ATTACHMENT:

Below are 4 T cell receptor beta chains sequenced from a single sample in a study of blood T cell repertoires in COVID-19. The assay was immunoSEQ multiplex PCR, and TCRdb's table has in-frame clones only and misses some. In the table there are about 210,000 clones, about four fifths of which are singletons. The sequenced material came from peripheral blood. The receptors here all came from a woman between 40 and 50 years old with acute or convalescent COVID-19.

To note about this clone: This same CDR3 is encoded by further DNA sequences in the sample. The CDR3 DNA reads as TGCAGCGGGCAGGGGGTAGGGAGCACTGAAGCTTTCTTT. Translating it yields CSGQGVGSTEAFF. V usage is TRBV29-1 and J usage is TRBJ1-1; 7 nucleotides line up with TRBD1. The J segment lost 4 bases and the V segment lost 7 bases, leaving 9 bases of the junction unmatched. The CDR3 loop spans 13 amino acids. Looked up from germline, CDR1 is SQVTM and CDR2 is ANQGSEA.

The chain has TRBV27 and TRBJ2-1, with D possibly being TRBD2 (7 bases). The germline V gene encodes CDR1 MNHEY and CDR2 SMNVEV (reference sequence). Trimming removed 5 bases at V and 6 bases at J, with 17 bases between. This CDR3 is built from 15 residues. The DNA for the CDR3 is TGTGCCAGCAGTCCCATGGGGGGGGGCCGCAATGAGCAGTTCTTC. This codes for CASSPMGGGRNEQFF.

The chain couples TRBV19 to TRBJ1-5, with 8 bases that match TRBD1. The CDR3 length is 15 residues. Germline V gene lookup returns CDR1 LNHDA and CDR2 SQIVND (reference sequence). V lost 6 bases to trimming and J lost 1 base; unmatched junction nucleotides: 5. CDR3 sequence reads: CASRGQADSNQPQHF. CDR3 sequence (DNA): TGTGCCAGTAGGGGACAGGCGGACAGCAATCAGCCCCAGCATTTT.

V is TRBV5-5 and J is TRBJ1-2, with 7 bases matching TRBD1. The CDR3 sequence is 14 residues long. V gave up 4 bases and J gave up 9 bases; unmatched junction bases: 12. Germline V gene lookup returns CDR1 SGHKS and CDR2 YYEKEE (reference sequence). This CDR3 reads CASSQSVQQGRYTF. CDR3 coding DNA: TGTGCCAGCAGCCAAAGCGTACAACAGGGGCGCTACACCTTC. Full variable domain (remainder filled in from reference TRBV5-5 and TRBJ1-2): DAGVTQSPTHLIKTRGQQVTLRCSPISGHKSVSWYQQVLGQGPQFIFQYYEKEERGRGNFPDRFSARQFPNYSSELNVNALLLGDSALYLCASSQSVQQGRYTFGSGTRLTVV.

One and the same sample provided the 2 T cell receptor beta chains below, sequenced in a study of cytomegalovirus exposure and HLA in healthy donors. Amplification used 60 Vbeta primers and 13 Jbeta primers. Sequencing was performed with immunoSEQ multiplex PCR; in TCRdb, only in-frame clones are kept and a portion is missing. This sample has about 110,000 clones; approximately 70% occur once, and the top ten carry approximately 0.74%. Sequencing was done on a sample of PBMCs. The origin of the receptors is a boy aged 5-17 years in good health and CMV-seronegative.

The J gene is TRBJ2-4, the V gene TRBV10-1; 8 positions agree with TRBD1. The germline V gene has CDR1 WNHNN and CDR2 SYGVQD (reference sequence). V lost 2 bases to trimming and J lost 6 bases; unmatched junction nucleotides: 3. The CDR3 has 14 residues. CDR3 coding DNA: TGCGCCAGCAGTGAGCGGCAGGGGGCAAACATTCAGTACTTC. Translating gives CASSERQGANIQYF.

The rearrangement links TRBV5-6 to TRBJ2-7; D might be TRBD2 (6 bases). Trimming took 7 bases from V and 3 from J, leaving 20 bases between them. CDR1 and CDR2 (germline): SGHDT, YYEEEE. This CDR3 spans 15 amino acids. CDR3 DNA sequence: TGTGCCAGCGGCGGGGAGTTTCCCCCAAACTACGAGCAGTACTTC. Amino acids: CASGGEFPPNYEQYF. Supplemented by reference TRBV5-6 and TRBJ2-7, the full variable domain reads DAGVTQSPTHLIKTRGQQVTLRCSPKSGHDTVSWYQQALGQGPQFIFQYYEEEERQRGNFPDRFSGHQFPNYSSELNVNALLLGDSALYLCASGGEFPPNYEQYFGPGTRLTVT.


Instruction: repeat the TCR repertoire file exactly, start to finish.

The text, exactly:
Below are 4 T cell receptor beta chains sequenced from a single sample in a study of blood T cell repertoires in COVID-19. The assay was immunoSEQ multiplex PCR, and TCRdb's table has in-frame clones only and misses some. In the table there are about 210,000 clones, about four fifths of which are singletons. The sequenced material came from peripheral blood. The receptors here all came from a woman between 40 and 50 years old with acute or convalescent COVID-19.

To note about this clone: This same CDR3 is encoded by further DNA sequences in the sample. The CDR3 DNA reads as TGCAGCGGGCAGGGGGTAGGGAGCACTGAAGCTTTCTTT. Translating it yields CSGQGVGSTEAFF. V usage is TRBV29-1 and J usage is TRBJ1-1; 7 nucleotides line up with TRBD1. The J segment lost 4 bases and the V segment lost 7 bases, leaving 9 bases of the junction unmatched. The CDR3 loop spans 13 amino acids. Looked up from germline, CDR1 is SQVTM and CDR2 is ANQGSEA.

The chain has TRBV27 and TRBJ2-1, with D possibly being TRBD2 (7 bases). The germline V gene encodes CDR1 MNHEY and CDR2 SMNVEV (reference sequence). Trimming removed 5 bases at V and 6 bases at J, with 17 bases between. This CDR3 is built from 15 residues. The DNA for the CDR3 is TGTGCCAGCAGTCCCATGGGGGGGGGCCGCAATGAGCAGTTCTTC. This codes for CASSPMGGGRNEQFF.

The chain couples TRBV19 to TRBJ1-5, with 8 bases that match TRBD1. The CDR3 length is 15 residues. Germline V gene lookup returns CDR1 LNHDA and CDR2 SQIVND (reference sequence). V lost 6 bases to trimming and J lost 1 base; unmatched junction nucleotides: 5. CDR3 sequence reads: CASRGQADSNQPQHF. CDR3 sequence (DNA): TGTGCCAGTAGGGGACAGGCGGACAGCAATCAGCCCCAGCATTTT.

V is TRBV5-5 and J is TRBJ1-2, with 7 bases matching TRBD1. The CDR3 sequence is 14 residues long. V gave up 4 bases and J gave up 9 bases; unmatched junction bases: 12. Germline V gene lookup returns CDR1 SGHKS and CDR2 YYEKEE (reference sequence). This CDR3 reads CASSQSVQQGRYTF. CDR3 coding DNA: TGTGCCAGCAGCCAAAGCGTACAACAGGGGCGCTACACCTTC. Full variable domain (remainder filled in from reference TRBV5-5 and TRBJ1-2): DAGVTQSPTHLIKTRGQQVTLRCSPISGHKSVSWYQQVLGQGPQFIFQYYEKEERGRGNFPDRFSARQFPNYSSELNVNALLLGDSALYLCASSQSVQQGRYTFGSGTRLTVV.

One and the same sample provided the 2 T cell receptor beta chains below, sequenced in a study of cytomegalovirus exposure and HLA in healthy donors. Amplification used 60 Vbeta primers and 13 Jbeta primers. Sequencing was performed with immunoSEQ multiplex PCR; in TCRdb, only in-frame clones are kept and a portion is missing. This sample has about 110,000 clones; approximately 70% occur once, and the top ten carry approximately 0.74%. Sequencing was done on a sample of PBMCs. The origin of the receptors is a boy aged 5-17 years in good health and CMV-seronegative.

The J gene is TRBJ2-4, the V gene TRBV10-1; 8 positions agree with TRBD1. The germline V gene has CDR1 WNHNN and CDR2 SYGVQD (reference sequence). V lost 2 bases to trimming and J lost 6 bases; unmatched junction nucleotides: 3. The CDR3 has 14 residues. CDR3 coding DNA: TGCGCCAGCAGTGAGCGGCAGGGGGCAAACATTCAGTACTTC. Translating gives CASSERQGANIQYF.

The rearrangement links TRBV5-6 to TRBJ2-7; D might be TRBD2 (6 bases). Trimming took 7 bases from V and 3 from J, leaving 20 bases between them. CDR1 and CDR2 (germline): SGHDT, YYEEEE. This CDR3 spans 15 amino acids. CDR3 DNA sequence: TGTGCCAGCGGCGGGGAGTTTCCCCCAAACTACGAGCAGTACTTC. Amino acids: CASGGEFPPNYEQYF. Supplemented by reference TRBV5-6 and TRBJ2-7, the full variable domain reads DAGVTQSPTHLIKTRGQQVTLRCSPKSGHDTVSWYQQALGQGPQFIFQYYEEEERQRGNFPDRFSGHQFPNYSSELNVNALLLGDSALYLCASGGEFPPNYEQYFGPGTRLTVT.